Overnight closed loop insulin delivery (artificial pancreas) in adults with type 1 diabetes:crossover randomised controlled studies

Hovorka, Roman, Kumareswaran, Kavita, Harris, Julie, Allen, Janet M, Elleri, Daniela, Xing, Dongyuan, Kollman, Craig, Nodale, Marianna, Murphy, Helen R, Dunger, David B, Amiel, Stephanie A, Heller, Simon R, Wilinska, Malgorzata E and Evans, Mark L (2011) Overnight closed loop insulin delivery (artificial pancreas) in adults with type 1 diabetes:crossover randomised controlled studies. BMJ, 342. ISSN 1756-1833

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Abstract

OBJECTIVE: To compare the safety and efficacy of overnight closed loop delivery of insulin (artificial pancreas) with conventional insulin pump therapy in adults with type 1 diabetes. DESIGN: Two sequential, open label, randomised controlled crossover, single centre studies. SETTING: Clinical research facility. PARTICIPANTS: 24 adults (10 men, 14 women) with type 1 diabetes, aged 18-65, who had used insulin pump therapy for at least three months: 12 were tested after consuming a medium sized meal and the other 12 after consuming a larger meal accompanied by alcohol. INTERVENTION: During overnight closed loop delivery, sensor measurements of glucose were fed into a computer algorithm, which advised on insulin pump infusion rates at 15 minute intervals. During control nights, conventional insulin pump settings were applied. One study compared closed loop delivery of insulin with conventional pump therapy after a medium sized evening meal (60 g of carbohydrates) at 1900, depicting the scenario of "eating in." The other study was carried out after a later large evening meal (100 g of carbohydrates) at 2030, accompanied by white wine (0.75 g/kg ethanol) and depicted the scenario of "eating out." MAIN OUTCOME MEASURES: The primary outcome was the time plasma glucose levels were in target (3.91-8.0 mmol/L) during closed loop delivery and a comparable control period. Secondary outcomes included pooled data analysis and time plasma glucose levels were below target (≤ 3.9 mmol/L). RESULTS: For the eating in scenario, overnight closed loop delivery of insulin increased the time plasma glucose levels were in target by a median 15% (interquartile range 3-35%), P = 0.002. For the eating out scenario, closed loop delivery increased the time plasma glucose levels were in target by a median 28% (2-39%), P = 0.01. Analysis of pooled data showed that the overall time plasma glucose was in target increased by a median 22% (3-37%) with closed loop delivery (P < 0.001). Closed loop delivery reduced overnight time spent hypoglycaemic (plasma glucose ≤ 3.9 mmol/L) by a median 3% (0-20%), P=0.04, and eliminated plasma glucose concentrations below 3.0 mmol/L after midnight. CONCLUSION: These two small crossover trials suggest that closed loop delivery of insulin may improve overnight control of glucose levels and reduce the risk of nocturnal hypoglycaemia in adults with type 1 diabetes. Trial registration ClinicalTrials.gov NCT00910767 and NCT00944619.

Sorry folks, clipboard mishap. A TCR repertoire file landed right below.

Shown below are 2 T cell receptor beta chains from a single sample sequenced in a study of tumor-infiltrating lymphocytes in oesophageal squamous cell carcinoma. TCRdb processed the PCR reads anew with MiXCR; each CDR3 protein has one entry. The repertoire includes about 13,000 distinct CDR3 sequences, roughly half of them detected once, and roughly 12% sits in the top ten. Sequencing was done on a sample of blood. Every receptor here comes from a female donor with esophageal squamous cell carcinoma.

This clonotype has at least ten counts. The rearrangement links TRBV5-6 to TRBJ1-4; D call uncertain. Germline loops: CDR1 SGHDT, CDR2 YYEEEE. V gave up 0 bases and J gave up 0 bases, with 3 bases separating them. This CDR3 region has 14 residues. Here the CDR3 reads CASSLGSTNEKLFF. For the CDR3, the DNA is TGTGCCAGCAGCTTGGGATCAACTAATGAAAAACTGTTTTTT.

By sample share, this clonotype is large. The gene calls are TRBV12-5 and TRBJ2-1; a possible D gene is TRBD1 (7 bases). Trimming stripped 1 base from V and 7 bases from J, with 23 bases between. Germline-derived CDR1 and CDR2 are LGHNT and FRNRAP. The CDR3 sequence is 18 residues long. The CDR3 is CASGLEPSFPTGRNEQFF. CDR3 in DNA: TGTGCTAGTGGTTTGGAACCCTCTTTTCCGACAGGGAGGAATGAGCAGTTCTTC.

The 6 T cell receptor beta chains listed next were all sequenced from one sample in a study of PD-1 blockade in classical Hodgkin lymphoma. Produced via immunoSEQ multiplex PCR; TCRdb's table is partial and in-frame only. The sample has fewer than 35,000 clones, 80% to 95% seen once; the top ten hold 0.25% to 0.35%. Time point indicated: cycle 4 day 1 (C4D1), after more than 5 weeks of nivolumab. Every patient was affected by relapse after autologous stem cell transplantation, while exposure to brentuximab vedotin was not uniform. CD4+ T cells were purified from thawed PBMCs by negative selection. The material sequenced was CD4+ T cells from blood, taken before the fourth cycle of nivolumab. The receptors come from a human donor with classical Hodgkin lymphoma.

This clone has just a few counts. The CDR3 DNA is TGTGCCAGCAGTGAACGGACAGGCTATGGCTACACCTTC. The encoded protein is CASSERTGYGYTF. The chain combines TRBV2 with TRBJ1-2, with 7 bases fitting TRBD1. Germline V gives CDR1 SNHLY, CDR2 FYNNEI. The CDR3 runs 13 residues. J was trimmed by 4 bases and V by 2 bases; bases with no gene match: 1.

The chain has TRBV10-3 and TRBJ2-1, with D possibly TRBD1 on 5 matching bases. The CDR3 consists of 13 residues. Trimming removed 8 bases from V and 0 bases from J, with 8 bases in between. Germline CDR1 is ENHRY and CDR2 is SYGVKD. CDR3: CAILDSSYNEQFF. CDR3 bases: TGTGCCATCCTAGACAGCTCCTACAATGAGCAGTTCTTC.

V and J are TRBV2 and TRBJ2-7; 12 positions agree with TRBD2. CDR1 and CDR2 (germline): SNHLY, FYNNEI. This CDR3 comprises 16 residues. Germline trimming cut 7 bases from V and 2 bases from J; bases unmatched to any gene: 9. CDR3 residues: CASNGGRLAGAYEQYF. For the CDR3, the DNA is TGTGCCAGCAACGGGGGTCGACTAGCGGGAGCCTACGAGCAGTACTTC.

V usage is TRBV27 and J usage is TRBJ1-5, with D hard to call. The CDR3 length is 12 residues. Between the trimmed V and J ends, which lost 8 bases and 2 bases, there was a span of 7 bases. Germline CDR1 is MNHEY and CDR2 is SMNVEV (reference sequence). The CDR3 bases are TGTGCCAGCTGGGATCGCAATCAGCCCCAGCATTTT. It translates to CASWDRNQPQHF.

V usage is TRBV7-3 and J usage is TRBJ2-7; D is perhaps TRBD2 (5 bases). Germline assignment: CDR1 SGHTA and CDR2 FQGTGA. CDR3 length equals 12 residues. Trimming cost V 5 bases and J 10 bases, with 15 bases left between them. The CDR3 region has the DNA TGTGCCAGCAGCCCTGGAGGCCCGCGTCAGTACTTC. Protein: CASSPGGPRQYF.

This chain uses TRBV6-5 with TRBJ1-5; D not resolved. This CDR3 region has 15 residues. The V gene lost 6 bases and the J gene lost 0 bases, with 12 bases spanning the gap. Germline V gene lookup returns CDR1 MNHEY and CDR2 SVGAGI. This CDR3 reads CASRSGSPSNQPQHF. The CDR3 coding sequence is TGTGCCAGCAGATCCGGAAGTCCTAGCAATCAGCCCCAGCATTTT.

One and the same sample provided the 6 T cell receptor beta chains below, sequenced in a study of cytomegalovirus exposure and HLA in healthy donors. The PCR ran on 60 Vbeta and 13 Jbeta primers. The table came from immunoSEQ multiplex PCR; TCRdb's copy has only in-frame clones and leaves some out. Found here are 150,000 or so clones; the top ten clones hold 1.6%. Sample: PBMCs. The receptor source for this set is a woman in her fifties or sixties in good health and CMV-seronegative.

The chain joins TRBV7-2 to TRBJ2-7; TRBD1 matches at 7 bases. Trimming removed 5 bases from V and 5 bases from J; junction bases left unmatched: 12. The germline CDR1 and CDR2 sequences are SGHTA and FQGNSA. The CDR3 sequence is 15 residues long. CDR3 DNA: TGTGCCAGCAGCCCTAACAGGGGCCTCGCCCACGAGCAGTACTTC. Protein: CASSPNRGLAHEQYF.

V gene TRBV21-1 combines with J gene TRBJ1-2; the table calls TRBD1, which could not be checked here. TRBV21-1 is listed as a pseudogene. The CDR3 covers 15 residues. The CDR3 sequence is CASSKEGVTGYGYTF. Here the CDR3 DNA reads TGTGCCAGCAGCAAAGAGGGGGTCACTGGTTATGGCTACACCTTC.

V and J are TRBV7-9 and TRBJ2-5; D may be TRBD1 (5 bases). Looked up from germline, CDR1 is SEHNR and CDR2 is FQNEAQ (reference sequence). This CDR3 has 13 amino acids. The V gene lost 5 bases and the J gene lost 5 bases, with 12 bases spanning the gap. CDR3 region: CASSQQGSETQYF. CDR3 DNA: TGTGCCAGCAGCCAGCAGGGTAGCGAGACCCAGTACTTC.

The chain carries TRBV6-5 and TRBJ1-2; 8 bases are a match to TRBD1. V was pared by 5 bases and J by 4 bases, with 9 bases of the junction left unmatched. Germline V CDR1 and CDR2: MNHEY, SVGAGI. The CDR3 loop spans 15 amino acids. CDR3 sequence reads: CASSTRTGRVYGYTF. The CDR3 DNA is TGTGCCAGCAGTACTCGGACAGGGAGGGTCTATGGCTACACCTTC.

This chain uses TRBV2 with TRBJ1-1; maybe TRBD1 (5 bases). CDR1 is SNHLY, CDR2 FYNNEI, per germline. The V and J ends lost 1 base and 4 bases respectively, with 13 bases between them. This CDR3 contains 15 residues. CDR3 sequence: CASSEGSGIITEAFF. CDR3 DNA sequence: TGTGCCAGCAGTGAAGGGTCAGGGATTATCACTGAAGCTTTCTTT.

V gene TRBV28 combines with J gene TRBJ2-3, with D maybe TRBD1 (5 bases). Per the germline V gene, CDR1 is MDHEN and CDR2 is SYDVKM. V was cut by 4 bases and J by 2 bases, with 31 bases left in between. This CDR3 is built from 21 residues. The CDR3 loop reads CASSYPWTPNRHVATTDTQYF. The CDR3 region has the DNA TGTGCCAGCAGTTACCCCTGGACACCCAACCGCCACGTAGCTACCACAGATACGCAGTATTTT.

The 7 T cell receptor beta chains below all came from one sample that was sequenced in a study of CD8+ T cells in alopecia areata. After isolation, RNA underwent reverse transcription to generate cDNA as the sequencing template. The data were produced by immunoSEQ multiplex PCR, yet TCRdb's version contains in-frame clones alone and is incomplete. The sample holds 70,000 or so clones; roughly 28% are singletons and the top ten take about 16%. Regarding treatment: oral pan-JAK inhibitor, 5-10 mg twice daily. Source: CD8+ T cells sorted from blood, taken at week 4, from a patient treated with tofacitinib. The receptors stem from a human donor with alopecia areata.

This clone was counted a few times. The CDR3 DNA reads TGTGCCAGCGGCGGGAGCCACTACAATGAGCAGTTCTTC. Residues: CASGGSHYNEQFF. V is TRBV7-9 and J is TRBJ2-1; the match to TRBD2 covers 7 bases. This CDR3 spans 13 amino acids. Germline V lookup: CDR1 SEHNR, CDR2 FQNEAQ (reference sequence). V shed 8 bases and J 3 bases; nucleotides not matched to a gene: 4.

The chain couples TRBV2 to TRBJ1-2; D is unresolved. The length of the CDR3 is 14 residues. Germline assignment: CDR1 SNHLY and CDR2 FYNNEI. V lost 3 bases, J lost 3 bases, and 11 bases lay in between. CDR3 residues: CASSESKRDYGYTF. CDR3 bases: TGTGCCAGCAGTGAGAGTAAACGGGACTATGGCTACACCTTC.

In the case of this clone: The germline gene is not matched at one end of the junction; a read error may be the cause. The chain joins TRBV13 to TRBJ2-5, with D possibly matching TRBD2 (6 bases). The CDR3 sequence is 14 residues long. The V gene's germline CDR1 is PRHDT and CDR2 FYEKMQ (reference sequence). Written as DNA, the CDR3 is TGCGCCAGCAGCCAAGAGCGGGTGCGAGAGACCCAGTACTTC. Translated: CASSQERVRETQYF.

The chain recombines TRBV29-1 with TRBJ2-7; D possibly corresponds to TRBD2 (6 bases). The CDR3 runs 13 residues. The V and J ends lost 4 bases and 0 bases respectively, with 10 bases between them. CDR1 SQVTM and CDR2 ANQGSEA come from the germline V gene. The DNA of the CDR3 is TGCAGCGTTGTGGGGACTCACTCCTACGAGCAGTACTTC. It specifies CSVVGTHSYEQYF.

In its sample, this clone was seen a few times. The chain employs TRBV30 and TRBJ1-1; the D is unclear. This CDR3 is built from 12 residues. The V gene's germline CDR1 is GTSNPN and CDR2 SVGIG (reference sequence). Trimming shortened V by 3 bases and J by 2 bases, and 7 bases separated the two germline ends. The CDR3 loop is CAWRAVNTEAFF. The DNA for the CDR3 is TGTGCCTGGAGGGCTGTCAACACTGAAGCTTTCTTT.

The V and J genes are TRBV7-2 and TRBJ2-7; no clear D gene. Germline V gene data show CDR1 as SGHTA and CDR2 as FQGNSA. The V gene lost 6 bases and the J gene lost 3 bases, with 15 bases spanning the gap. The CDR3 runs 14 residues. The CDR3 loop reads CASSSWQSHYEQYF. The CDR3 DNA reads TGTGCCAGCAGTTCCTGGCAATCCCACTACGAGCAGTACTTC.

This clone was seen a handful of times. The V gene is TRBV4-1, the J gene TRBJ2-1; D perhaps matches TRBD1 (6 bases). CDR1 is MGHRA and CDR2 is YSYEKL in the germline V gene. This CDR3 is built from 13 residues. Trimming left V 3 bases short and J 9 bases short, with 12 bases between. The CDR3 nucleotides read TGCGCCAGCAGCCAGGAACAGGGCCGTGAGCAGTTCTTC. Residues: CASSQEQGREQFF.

Item Type: Article
Additional Information: This is an open-access article distributed under the terms of the Creative Commons Attribution Non-commercial License, which permits use, distribution, and reproduction in any medium, provided the original work is properly cited, the use is non commercial and is otherwise in compliance with the license. See: http://creativecommons.org/licenses/by-nc/2.0/ and http://creativecommons.org/licenses/by-nc/2.0/legalcode.
Uncontrolled Keywords: adolescent,adult,aged,algorithms,blood glucose,cross-over studies,type 1 diabetes mellitus,female,humans,hypoglycemic agents,insulin,insulin infusion systems,male,middle aged,treatment outcome,young adult
Faculty \ School: Faculty of Medicine and Health Sciences > Norwich Medical School

Faculty of Science > School of Environmental Sciences
Depositing User: Pure Connector
Date Deposited: 25 May 2016 16:01
Last Modified: 22 Apr 2020 01:26
URI: https://ueaeprints.uea.ac.uk/id/eprint/59066
DOI: 10.1136/bmj.d1855

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